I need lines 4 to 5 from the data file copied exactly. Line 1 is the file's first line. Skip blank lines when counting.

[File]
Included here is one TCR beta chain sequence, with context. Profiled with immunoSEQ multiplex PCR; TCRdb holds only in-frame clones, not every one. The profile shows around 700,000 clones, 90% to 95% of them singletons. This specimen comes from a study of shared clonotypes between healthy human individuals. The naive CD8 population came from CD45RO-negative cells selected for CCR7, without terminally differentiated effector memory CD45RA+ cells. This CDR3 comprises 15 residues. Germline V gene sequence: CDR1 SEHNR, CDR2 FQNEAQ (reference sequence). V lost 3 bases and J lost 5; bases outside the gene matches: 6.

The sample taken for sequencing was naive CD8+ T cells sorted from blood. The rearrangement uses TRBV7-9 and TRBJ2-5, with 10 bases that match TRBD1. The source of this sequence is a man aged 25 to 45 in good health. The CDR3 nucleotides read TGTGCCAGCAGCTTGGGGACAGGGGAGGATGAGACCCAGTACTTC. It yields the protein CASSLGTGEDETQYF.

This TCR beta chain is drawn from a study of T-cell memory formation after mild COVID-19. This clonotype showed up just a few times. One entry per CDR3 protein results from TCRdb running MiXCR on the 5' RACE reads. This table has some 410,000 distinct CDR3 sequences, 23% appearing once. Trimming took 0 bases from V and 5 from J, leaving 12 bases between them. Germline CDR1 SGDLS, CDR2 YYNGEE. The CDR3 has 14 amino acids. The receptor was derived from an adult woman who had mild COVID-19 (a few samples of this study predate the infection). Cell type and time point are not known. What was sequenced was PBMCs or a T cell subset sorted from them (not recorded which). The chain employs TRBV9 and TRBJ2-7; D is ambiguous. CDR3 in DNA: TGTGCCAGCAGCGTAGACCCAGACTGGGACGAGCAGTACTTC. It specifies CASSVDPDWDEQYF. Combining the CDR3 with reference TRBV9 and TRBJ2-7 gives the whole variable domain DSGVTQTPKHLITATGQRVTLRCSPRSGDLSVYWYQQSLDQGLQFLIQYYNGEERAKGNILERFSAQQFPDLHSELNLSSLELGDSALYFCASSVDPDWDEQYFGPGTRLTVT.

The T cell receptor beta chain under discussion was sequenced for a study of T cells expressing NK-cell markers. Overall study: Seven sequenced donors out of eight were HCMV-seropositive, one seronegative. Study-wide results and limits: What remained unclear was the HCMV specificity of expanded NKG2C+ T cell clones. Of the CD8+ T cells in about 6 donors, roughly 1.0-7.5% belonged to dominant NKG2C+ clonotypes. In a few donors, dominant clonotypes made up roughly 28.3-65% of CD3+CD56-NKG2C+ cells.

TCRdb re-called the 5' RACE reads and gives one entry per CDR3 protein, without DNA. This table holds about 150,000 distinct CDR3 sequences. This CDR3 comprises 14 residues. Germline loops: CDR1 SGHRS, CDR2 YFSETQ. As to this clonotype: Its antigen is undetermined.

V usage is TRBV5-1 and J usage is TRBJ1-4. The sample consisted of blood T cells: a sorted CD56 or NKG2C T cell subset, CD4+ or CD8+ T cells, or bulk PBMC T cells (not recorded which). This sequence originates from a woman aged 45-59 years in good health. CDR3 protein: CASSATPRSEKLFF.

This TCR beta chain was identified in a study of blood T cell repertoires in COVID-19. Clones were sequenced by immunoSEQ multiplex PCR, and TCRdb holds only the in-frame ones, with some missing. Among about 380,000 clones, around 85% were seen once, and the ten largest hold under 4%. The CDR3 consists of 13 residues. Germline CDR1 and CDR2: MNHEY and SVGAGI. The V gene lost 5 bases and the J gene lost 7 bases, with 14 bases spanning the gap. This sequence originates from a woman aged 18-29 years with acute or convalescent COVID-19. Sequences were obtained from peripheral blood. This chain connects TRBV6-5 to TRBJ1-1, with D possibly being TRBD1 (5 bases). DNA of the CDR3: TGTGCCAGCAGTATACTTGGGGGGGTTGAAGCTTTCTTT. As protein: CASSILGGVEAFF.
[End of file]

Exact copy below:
The T cell receptor beta chain under discussion was sequenced for a study of T cells expressing NK-cell markers. Overall study: Seven sequenced donors out of eight were HCMV-seropositive, one seronegative. Study-wide results and limits: What remained unclear was the HCMV specificity of expanded NKG2C+ T cell clones. Of the CD8+ T cells in about 6 donors, roughly 1.0-7.5% belonged to dominant NKG2C+ clonotypes. In a few donors, dominant clonotypes made up roughly 28.3-65% of CD3+CD56-NKG2C+ cells.

TCRdb re-called the 5' RACE reads and gives one entry per CDR3 protein, without DNA. This table holds about 150,000 distinct CDR3 sequences. This CDR3 comprises 14 residues. Germline loops: CDR1 SGHRS, CDR2 YFSETQ. As to this clonotype: Its antigen is undetermined.